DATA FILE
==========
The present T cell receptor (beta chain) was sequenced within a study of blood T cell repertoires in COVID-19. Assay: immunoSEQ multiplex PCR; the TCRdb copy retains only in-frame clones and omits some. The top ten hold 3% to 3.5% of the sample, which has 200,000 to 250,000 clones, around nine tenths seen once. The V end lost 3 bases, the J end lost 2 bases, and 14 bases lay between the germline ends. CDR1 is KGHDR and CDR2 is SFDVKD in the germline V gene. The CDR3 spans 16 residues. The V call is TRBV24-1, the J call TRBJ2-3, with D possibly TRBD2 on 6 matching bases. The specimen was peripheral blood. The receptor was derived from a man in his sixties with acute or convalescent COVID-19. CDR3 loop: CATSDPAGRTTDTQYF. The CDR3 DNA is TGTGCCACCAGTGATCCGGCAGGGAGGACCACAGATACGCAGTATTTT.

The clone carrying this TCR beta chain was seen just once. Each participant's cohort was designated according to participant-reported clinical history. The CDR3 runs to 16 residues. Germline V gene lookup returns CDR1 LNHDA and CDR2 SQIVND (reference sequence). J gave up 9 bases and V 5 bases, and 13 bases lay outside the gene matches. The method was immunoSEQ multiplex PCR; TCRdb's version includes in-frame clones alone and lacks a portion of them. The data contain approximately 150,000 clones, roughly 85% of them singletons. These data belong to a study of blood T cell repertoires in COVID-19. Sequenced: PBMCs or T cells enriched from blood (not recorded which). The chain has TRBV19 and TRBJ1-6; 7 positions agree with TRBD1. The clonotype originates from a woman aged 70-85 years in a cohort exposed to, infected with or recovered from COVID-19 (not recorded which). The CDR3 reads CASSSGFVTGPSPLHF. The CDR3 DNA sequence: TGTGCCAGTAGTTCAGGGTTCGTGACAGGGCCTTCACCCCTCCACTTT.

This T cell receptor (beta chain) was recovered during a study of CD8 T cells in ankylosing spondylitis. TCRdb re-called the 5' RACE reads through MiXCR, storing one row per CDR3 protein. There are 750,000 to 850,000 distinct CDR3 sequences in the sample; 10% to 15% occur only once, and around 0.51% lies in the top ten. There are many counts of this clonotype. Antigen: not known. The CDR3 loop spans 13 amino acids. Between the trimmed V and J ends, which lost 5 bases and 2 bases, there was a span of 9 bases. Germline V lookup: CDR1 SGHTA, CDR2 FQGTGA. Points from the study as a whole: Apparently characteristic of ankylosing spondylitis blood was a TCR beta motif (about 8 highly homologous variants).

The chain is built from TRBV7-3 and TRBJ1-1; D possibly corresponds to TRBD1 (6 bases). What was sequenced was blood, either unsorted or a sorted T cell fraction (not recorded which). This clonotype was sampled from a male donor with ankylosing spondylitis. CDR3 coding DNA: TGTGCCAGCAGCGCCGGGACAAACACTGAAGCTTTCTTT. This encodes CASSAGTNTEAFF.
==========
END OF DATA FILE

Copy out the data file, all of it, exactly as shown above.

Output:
The present T cell receptor (beta chain) was sequenced within a study of blood T cell repertoires in COVID-19. Assay: immunoSEQ multiplex PCR; the TCRdb copy retains only in-frame clones and omits some. The top ten hold 3% to 3.5% of the sample, which has 200,000 to 250,000 clones, around nine tenths seen once. The V end lost 3 bases, the J end lost 2 bases, and 14 bases lay between the germline ends. CDR1 is KGHDR and CDR2 is SFDVKD in the germline V gene. The CDR3 spans 16 residues. The V call is TRBV24-1, the J call TRBJ2-3, with D possibly TRBD2 on 6 matching bases. The specimen was peripheral blood. The receptor was derived from a man in his sixties with acute or convalescent COVID-19. CDR3 loop: CATSDPAGRTTDTQYF. The CDR3 DNA is TGTGCCACCAGTGATCCGGCAGGGAGGACCACAGATACGCAGTATTTT.

The clone carrying this TCR beta chain was seen just once. Each participant's cohort was designated according to participant-reported clinical history. The CDR3 runs to 16 residues. Germline V gene lookup returns CDR1 LNHDA and CDR2 SQIVND (reference sequence). J gave up 9 bases and V 5 bases, and 13 bases lay outside the gene matches. The method was immunoSEQ multiplex PCR; TCRdb's version includes in-frame clones alone and lacks a portion of them. The data contain approximately 150,000 clones, roughly 85% of them singletons. These data belong to a study of blood T cell repertoires in COVID-19. Sequenced: PBMCs or T cells enriched from blood (not recorded which). The chain has TRBV19 and TRBJ1-6; 7 positions agree with TRBD1. The clonotype originates from a woman aged 70-85 years in a cohort exposed to, infected with or recovered from COVID-19 (not recorded which). The CDR3 reads CASSSGFVTGPSPLHF. The CDR3 DNA sequence: TGTGCCAGTAGTTCAGGGTTCGTGACAGGGCCTTCACCCCTCCACTTT.

This T cell receptor (beta chain) was recovered during a study of CD8 T cells in ankylosing spondylitis. TCRdb re-called the 5' RACE reads through MiXCR, storing one row per CDR3 protein. There are 750,000 to 850,000 distinct CDR3 sequences in the sample; 10% to 15% occur only once, and around 0.51% lies in the top ten. There are many counts of this clonotype. Antigen: not known. The CDR3 loop spans 13 amino acids. Between the trimmed V and J ends, which lost 5 bases and 2 bases, there was a span of 9 bases. Germline V lookup: CDR1 SGHTA, CDR2 FQGTGA. Points from the study as a whole: Apparently characteristic of ankylosing spondylitis blood was a TCR beta motif (about 8 highly homologous variants).

The chain is built from TRBV7-3 and TRBJ1-1; D possibly corresponds to TRBD1 (6 bases). What was sequenced was blood, either unsorted or a sorted T cell fraction (not recorded which). This clonotype was sampled from a male donor with ankylosing spondylitis. CDR3 coding DNA: TGTGCCAGCAGCGCCGGGACAAACACTGAAGCTTTCTTT. This encodes CASSAGTNTEAFF.